Maybe I'm easily pleased (actually, I know I'm not but I'm just being nice) but the fact that we got The Polar Express this year rather than garbage like The Santa Clause and Jingle All the Way doesn't annoy me in the slightest. Although, of course, I am shooting myself in the foot by not having seen the film yet. But I agree with everything Jeffery says about bearing in mind the audience this film has been made for and thus am hopeful for it.

Alas, I'm not too fond of films that go through the motions of supporting and encouraging children's belief in the existence of imaginary beings, such as Santa Claus

You won't be going to see The Lion, the Witch and the Wardrobe then, Peter? wink.gif

Phil.

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Maybe I'm easily pleased (actually, I know I'm not but I'm just being nice) but the fact that we got The Polar Express this year rather than garbage like The Santa Clause and Jingle All the Way doesn't annoy me in the slightest.

Don't be too pleased yet. Apparently we're also getting Christmas with the Kranks...

Edited by BethR

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Shantih wrote:

: Yeah, but is it a realistic aim for Hollywood to produce Christmas movies about

: Christmas rather than, for want of a better term, 'the holiday season'?

I'm not focused on what aims are "realistic" and what are not -- I am focused on how I, as a Christian, respond to and deal with certain kinds of stories. And at a certain point, I think it behooves us not to just roll over and let the Hollywood industry steam by.

: Personally I find it quite a laudable aim that there are Hollywood filmmakers who

: will make *anything* which envisions Christmas as being about more than

: consumerism and make the point that it should be a time to consider that there's

: more to life.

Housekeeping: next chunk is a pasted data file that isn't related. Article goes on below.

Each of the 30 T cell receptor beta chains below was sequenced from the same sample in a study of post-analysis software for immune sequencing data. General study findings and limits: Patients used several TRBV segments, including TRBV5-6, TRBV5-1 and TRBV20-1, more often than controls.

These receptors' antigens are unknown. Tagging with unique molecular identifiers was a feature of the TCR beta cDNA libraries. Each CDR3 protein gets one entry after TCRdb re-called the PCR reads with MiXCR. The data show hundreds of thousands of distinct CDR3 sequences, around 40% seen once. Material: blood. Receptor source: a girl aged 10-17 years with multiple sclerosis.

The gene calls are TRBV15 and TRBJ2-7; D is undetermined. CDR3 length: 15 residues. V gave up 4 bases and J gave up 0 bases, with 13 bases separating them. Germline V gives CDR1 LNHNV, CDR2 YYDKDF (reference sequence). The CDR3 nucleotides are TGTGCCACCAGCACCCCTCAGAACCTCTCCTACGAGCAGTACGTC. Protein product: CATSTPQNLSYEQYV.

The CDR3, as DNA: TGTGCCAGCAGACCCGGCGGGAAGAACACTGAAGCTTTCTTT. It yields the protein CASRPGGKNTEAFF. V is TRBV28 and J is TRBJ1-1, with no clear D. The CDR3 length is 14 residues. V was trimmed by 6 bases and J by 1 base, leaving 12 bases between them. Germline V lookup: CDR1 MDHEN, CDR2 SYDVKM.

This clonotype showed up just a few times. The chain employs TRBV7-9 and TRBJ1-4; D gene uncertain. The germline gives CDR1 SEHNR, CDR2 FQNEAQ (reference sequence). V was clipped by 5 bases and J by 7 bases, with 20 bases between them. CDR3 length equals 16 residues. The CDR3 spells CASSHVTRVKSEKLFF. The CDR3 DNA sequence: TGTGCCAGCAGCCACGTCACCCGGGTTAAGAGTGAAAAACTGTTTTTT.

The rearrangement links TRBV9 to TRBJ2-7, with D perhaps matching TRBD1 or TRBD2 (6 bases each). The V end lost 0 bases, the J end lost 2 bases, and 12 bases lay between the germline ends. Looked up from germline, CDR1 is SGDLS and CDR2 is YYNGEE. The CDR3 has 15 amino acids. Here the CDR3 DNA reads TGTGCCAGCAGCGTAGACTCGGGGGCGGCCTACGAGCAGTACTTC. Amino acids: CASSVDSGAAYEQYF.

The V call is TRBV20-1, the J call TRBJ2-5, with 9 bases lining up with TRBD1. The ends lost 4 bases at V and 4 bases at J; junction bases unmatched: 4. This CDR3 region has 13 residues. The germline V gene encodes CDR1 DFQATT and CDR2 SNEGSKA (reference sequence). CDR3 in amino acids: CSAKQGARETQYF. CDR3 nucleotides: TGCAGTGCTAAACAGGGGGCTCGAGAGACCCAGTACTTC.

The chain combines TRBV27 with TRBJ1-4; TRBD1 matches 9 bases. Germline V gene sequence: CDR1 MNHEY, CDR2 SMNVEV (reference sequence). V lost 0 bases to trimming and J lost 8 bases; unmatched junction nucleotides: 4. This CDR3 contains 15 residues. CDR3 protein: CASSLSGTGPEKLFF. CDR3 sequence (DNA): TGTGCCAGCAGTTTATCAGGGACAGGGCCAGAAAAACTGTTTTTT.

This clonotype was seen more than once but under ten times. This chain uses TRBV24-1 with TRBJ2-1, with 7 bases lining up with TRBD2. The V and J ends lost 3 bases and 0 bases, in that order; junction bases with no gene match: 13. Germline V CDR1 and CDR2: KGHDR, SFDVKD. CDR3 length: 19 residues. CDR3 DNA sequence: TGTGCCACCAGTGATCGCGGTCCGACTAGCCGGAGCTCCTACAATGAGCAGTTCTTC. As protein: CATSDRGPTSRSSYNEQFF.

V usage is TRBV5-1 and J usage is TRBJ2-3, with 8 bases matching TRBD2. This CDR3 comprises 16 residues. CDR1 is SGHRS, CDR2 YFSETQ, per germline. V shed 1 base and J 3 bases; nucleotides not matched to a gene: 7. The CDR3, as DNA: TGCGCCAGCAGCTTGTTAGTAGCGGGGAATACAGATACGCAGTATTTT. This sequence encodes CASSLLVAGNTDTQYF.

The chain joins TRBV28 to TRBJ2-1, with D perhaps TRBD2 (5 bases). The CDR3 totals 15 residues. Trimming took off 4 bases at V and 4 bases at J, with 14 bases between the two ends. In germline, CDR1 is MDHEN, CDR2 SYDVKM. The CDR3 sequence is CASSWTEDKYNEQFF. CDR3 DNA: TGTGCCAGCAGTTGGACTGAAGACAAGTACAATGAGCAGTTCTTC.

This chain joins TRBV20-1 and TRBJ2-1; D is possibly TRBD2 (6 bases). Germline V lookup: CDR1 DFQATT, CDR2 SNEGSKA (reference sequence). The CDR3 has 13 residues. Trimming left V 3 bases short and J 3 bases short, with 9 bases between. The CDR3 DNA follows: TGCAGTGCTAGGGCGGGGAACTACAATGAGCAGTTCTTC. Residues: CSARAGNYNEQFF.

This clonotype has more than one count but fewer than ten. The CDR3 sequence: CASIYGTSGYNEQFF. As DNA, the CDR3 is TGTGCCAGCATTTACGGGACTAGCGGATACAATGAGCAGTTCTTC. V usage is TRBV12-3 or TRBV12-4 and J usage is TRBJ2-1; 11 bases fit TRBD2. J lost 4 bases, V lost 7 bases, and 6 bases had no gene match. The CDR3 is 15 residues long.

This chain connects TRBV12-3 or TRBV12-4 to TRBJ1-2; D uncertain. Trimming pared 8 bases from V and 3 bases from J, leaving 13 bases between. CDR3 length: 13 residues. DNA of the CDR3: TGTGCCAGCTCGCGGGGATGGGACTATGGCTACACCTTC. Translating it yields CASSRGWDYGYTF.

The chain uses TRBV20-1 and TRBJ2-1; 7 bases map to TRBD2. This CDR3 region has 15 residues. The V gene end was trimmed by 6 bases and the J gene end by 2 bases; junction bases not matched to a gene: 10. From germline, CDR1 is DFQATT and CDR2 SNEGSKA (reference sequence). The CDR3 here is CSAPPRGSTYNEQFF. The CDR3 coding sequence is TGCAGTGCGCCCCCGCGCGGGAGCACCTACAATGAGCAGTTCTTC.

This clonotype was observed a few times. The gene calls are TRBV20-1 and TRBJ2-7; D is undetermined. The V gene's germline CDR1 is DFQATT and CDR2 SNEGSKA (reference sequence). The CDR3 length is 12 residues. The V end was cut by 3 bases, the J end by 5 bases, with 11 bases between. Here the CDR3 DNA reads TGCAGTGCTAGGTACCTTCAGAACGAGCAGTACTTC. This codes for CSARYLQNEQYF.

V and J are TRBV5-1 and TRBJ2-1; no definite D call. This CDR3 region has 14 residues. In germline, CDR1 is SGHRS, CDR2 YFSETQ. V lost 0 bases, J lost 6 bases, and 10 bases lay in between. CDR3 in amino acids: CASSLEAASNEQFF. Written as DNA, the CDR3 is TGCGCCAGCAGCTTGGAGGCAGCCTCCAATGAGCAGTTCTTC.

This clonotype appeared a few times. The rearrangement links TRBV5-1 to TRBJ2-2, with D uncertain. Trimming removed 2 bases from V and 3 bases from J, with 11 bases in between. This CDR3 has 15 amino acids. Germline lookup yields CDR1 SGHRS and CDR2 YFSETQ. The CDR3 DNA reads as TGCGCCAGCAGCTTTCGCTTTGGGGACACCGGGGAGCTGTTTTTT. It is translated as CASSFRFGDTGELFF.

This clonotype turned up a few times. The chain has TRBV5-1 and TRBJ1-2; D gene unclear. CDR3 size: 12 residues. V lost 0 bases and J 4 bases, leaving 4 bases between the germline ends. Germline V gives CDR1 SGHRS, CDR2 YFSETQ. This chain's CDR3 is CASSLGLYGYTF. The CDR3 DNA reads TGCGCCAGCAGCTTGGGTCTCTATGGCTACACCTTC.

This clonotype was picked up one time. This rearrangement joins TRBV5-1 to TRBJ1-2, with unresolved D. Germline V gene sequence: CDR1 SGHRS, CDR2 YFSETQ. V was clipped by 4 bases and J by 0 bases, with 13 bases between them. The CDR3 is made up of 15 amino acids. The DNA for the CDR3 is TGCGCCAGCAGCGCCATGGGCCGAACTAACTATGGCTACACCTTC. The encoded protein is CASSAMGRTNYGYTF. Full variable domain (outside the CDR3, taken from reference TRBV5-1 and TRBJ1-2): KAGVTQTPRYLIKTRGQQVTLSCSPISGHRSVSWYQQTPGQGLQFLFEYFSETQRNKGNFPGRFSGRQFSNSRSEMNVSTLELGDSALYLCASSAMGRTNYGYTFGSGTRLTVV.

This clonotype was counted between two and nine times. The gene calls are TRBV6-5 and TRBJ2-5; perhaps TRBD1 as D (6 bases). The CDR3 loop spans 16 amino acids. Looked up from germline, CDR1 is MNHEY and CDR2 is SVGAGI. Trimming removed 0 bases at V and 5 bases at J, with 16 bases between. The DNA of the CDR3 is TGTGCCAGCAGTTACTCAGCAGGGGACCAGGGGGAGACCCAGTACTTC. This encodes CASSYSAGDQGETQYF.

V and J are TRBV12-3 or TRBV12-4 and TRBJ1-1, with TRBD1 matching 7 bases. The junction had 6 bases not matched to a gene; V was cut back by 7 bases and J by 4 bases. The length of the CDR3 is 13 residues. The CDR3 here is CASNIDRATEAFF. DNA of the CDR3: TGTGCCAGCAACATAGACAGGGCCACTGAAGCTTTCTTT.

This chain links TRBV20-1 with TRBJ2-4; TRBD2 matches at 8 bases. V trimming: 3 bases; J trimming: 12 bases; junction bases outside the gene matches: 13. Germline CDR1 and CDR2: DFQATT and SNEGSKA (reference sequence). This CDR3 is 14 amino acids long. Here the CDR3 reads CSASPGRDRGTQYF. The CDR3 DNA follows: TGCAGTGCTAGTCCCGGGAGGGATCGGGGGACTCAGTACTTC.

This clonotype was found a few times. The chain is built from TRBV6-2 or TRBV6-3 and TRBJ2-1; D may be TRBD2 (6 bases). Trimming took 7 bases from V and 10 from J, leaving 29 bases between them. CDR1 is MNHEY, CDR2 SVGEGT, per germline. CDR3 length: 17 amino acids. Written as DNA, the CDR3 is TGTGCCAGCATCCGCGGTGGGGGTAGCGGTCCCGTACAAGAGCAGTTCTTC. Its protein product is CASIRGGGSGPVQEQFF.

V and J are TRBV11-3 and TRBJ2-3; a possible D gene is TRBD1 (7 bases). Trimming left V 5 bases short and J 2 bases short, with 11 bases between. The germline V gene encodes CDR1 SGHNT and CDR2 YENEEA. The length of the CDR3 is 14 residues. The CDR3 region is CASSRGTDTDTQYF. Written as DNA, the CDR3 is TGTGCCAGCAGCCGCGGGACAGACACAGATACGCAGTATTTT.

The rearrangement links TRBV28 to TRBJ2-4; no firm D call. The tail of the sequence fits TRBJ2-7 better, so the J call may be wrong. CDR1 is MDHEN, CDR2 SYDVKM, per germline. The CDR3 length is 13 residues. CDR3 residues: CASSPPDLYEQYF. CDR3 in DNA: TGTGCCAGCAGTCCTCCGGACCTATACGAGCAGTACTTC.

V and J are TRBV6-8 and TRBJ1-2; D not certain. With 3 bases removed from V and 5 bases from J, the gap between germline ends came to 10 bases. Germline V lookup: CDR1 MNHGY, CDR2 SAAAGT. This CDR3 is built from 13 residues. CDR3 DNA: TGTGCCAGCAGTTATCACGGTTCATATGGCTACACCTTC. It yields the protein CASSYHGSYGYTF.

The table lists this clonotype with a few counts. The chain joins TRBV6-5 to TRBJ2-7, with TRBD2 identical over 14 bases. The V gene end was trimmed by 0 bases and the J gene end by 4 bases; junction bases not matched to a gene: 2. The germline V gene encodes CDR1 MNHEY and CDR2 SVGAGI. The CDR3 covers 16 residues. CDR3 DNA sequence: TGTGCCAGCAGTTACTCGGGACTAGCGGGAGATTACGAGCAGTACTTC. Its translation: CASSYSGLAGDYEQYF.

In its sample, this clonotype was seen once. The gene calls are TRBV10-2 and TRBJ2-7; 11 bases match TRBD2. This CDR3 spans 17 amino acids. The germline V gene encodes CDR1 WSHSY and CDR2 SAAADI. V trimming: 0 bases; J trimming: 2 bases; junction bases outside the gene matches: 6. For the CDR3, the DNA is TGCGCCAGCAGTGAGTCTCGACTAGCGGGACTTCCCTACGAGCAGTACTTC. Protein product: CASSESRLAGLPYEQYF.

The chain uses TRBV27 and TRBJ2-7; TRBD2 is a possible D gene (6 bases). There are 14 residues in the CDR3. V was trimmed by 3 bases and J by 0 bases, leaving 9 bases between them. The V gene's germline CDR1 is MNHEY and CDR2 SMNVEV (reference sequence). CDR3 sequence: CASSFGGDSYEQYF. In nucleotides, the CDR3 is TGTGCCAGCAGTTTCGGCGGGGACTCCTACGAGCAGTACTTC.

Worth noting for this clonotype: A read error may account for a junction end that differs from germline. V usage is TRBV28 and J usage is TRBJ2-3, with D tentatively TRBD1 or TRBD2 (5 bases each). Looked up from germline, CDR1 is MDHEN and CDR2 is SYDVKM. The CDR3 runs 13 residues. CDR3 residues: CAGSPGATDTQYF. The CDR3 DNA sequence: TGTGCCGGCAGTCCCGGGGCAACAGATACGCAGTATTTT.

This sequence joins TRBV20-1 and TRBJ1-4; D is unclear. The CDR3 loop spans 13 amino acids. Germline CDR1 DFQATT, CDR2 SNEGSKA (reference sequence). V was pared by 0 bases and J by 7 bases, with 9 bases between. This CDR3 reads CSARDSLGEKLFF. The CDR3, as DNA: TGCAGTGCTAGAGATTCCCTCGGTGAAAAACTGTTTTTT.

And yet you implicitly defend the consumerist impulses that lead Hollywood to make films that fall safely within their "realistic aims"!

wink.gif

One of the longest-standing paradoxes (or hypocrisies, take your pick) of the movie industry is that it makes vast sums of money by celebrating poverty or by preaching anti-consumerist or anti-wealthy messages -- this goes back at least as far as Charlie Chaplin's The Tramp and extends into the present day with films like Titanic. So it's no big whoop that we have yet one more movie which tells us, after we have trudged past all the other stores at the shopping mall and bought our tickets and our popcorn and our drinks and our snacks and played our videogames in the lobby and pondered buying the film's tie-in books and soundtracks, that the "real spirit" of Christmas is not in material goods. There is nothing particularly unique about The Polar Express in this regard.

: But I agree with everything Jeffery says about bearing in mind the audience this

: film has been made for and thus am hopeful for it.

I, too, agree that we must bear the target audience in mind. And I think films like this may confuse them more than enlighten them, especially given how realistically the opening reel captures the Very Real Doubts that children who have been fed the Santa Claus lie will begin to have at a certain age -- "The Discovery", as that Norman Rockwell painting glimpsed in the film puts it.

: You won't be going to see The Lion, the Witch and the Wardrobe then, Peter?

Heh. Whole different ballgame, there. Children KNOW that everything we see in Narnia is make-believe (even if Aslan's statements in The Voyage of the Dawn Treader blur things a bit by hinting that he is not merely an allegory for Christ but IS Christ himself, within the framework of the stories). And I'm all for encouraging a child's imagination. But I am also all for earning a child's trust by telling that child the truth. Which is why I am very grateful that my parents made it very clear to me, from as far back as I can remember, that Santa Claus was just a make-believe thing that we did every year for fun. Otherwise you end up with those situations in which children, having discovered that Santa Claus doesn't really exist, begin to think that God and other benevolent figures of judgment don't exist, either.

Switching sub-topics entirely, I have to say I am fascinated by the way a very high-tech film such as this one can pine so romantically for the technologies of a generation or even a century ago (except for those video monitors that the elves have, I guess, though even THOSE look a little old). But I am also not sure what it says about this film's Santa that he doesn't seem to do anything but ride the sleigh -- all the actual WORK is done by those slightly creepy, multitudinous elves.

And hey, what's with the Steve Tyler cameo!?

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Heh.
Edited by Shantih

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I'm very unconvinced by that. Especially because the Narnia stories are rooted in 'our' universe and are about 'real' children in a fantasy world, not a completley constructed one. The framework Narnia takes is designed to make it *more* real, not less.

Everything in my experience with kids rejects this.